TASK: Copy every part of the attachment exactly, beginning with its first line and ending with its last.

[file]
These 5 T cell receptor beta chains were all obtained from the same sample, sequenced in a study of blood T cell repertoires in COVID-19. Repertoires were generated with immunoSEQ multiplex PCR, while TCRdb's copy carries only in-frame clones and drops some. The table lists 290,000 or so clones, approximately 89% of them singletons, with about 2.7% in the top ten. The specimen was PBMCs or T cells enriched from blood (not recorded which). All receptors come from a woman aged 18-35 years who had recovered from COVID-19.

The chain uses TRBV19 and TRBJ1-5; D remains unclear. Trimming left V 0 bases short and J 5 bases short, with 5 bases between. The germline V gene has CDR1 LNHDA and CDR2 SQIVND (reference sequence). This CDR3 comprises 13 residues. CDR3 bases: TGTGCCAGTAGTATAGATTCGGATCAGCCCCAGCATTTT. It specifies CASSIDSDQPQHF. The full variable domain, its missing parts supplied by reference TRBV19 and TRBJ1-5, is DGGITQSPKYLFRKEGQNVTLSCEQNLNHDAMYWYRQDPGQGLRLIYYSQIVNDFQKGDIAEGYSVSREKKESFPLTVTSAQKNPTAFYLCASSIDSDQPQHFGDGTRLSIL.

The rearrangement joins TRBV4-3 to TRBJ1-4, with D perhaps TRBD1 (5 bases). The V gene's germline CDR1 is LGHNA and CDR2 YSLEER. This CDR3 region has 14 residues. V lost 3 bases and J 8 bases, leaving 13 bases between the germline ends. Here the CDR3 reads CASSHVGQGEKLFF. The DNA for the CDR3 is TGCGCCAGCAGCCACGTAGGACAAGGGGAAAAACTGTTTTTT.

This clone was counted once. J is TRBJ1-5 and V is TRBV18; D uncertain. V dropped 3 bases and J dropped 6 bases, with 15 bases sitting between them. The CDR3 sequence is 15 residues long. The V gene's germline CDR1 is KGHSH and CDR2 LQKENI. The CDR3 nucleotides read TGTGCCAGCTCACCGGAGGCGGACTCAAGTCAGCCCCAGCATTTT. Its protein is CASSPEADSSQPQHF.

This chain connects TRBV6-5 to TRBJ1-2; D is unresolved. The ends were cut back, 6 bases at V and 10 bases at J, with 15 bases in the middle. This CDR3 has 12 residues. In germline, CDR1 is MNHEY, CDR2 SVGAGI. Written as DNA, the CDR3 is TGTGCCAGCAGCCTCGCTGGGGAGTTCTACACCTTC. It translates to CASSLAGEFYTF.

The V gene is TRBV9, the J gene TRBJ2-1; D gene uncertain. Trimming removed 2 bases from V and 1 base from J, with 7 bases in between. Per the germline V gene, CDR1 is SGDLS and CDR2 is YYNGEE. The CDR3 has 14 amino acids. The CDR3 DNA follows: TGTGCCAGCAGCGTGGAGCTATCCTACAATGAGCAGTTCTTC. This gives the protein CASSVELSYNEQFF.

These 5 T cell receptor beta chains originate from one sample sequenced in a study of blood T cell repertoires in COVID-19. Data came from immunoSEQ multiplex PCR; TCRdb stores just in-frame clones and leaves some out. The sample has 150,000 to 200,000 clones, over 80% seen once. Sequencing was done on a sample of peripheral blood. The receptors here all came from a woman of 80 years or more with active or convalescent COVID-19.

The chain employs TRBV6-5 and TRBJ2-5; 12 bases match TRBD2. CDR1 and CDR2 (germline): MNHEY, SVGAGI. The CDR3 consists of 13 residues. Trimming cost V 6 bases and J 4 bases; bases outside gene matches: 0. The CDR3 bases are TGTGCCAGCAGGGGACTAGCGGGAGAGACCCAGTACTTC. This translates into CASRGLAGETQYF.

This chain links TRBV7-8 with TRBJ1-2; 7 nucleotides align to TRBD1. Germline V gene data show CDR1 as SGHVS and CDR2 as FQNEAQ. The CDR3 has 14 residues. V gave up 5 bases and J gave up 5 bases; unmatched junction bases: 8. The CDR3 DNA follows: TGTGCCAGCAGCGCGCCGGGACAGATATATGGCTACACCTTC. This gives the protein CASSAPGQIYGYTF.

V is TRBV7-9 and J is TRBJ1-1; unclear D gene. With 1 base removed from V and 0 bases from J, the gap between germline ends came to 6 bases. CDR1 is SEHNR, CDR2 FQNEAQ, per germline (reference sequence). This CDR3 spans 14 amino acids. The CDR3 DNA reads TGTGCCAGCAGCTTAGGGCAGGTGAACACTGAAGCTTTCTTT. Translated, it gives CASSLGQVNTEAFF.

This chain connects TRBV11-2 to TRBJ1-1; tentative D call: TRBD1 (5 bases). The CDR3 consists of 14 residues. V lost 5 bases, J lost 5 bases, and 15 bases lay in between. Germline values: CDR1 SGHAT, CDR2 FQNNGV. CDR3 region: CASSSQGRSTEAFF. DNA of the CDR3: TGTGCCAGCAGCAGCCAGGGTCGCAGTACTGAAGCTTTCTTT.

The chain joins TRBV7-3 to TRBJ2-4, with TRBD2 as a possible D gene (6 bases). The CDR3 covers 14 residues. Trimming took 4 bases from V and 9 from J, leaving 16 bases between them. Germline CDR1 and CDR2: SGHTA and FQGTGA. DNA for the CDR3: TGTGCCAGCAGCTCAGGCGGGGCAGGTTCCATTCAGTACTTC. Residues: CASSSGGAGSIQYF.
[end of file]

These 5 T cell receptor beta chains were all obtained from the same sample, sequenced in a study of blood T cell repertoires in COVID-19. Repertoires were generated with immunoSEQ multiplex PCR, while TCRdb's copy carries only in-frame clones and drops some. The table lists 290,000 or so clones, approximately 89% of them singletons, with about 2.7% in the top ten. The specimen was PBMCs or T cells enriched from blood (not recorded which). All receptors come from a woman aged 18-35 years who had recovered from COVID-19.

The chain uses TRBV19 and TRBJ1-5; D remains unclear. Trimming left V 0 bases short and J 5 bases short, with 5 bases between. The germline V gene has CDR1 LNHDA and CDR2 SQIVND (reference sequence). This CDR3 comprises 13 residues. CDR3 bases: TGTGCCAGTAGTATAGATTCGGATCAGCCCCAGCATTTT. It specifies CASSIDSDQPQHF. The full variable domain, its missing parts supplied by reference TRBV19 and TRBJ1-5, is DGGITQSPKYLFRKEGQNVTLSCEQNLNHDAMYWYRQDPGQGLRLIYYSQIVNDFQKGDIAEGYSVSREKKESFPLTVTSAQKNPTAFYLCASSIDSDQPQHFGDGTRLSIL.

The rearrangement joins TRBV4-3 to TRBJ1-4, with D perhaps TRBD1 (5 bases). The V gene's germline CDR1 is LGHNA and CDR2 YSLEER. This CDR3 region has 14 residues. V lost 3 bases and J 8 bases, leaving 13 bases between the germline ends. Here the CDR3 reads CASSHVGQGEKLFF. The DNA for the CDR3 is TGCGCCAGCAGCCACGTAGGACAAGGGGAAAAACTGTTTTTT.

This clone was counted once. J is TRBJ1-5 and V is TRBV18; D uncertain. V dropped 3 bases and J dropped 6 bases, with 15 bases sitting between them. The CDR3 sequence is 15 residues long. The V gene's germline CDR1 is KGHSH and CDR2 LQKENI. The CDR3 nucleotides read TGTGCCAGCTCACCGGAGGCGGACTCAAGTCAGCCCCAGCATTTT. Its protein is CASSPEADSSQPQHF.

This chain connects TRBV6-5 to TRBJ1-2; D is unresolved. The ends were cut back, 6 bases at V and 10 bases at J, with 15 bases in the middle. This CDR3 has 12 residues. In germline, CDR1 is MNHEY, CDR2 SVGAGI. Written as DNA, the CDR3 is TGTGCCAGCAGCCTCGCTGGGGAGTTCTACACCTTC. It translates to CASSLAGEFYTF.

The V gene is TRBV9, the J gene TRBJ2-1; D gene uncertain. Trimming removed 2 bases from V and 1 base from J, with 7 bases in between. Per the germline V gene, CDR1 is SGDLS and CDR2 is YYNGEE. The CDR3 has 14 amino acids. The CDR3 DNA follows: TGTGCCAGCAGCGTGGAGCTATCCTACAATGAGCAGTTCTTC. This gives the protein CASSVELSYNEQFF.

These 5 T cell receptor beta chains originate from one sample sequenced in a study of blood T cell repertoires in COVID-19. Data came from immunoSEQ multiplex PCR; TCRdb stores just in-frame clones and leaves some out. The sample has 150,000 to 200,000 clones, over 80% seen once. Sequencing was done on a sample of peripheral blood. The receptors here all came from a woman of 80 years or more with active or convalescent COVID-19.

The chain employs TRBV6-5 and TRBJ2-5; 12 bases match TRBD2. CDR1 and CDR2 (germline): MNHEY, SVGAGI. The CDR3 consists of 13 residues. Trimming cost V 6 bases and J 4 bases; bases outside gene matches: 0. The CDR3 bases are TGTGCCAGCAGGGGACTAGCGGGAGAGACCCAGTACTTC. This translates into CASRGLAGETQYF.

This chain links TRBV7-8 with TRBJ1-2; 7 nucleotides align to TRBD1. Germline V gene data show CDR1 as SGHVS and CDR2 as FQNEAQ. The CDR3 has 14 residues. V gave up 5 bases and J gave up 5 bases; unmatched junction bases: 8. The CDR3 DNA follows: TGTGCCAGCAGCGCGCCGGGACAGATATATGGCTACACCTTC. This gives the protein CASSAPGQIYGYTF.

V is TRBV7-9 and J is TRBJ1-1; unclear D gene. With 1 base removed from V and 0 bases from J, the gap between germline ends came to 6 bases. CDR1 is SEHNR, CDR2 FQNEAQ, per germline (reference sequence). This CDR3 spans 14 amino acids. The CDR3 DNA reads TGTGCCAGCAGCTTAGGGCAGGTGAACACTGAAGCTTTCTTT. Translated, it gives CASSLGQVNTEAFF.

This chain connects TRBV11-2 to TRBJ1-1; tentative D call: TRBD1 (5 bases). The CDR3 consists of 14 residues. V lost 5 bases, J lost 5 bases, and 15 bases lay in between. Germline values: CDR1 SGHAT, CDR2 FQNNGV. CDR3 region: CASSSQGRSTEAFF. DNA of the CDR3: TGTGCCAGCAGCAGCCAGGGTCGCAGTACTGAAGCTTTCTTT.

The chain joins TRBV7-3 to TRBJ2-4, with TRBD2 as a possible D gene (6 bases). The CDR3 covers 14 residues. Trimming took 4 bases from V and 9 from J, leaving 16 bases between them. Germline CDR1 and CDR2: SGHTA and FQGTGA. DNA for the CDR3: TGTGCCAGCAGCTCAGGCGGGGCAGGTTCCATTCAGTACTTC. Residues: CASSSGGAGSIQYF.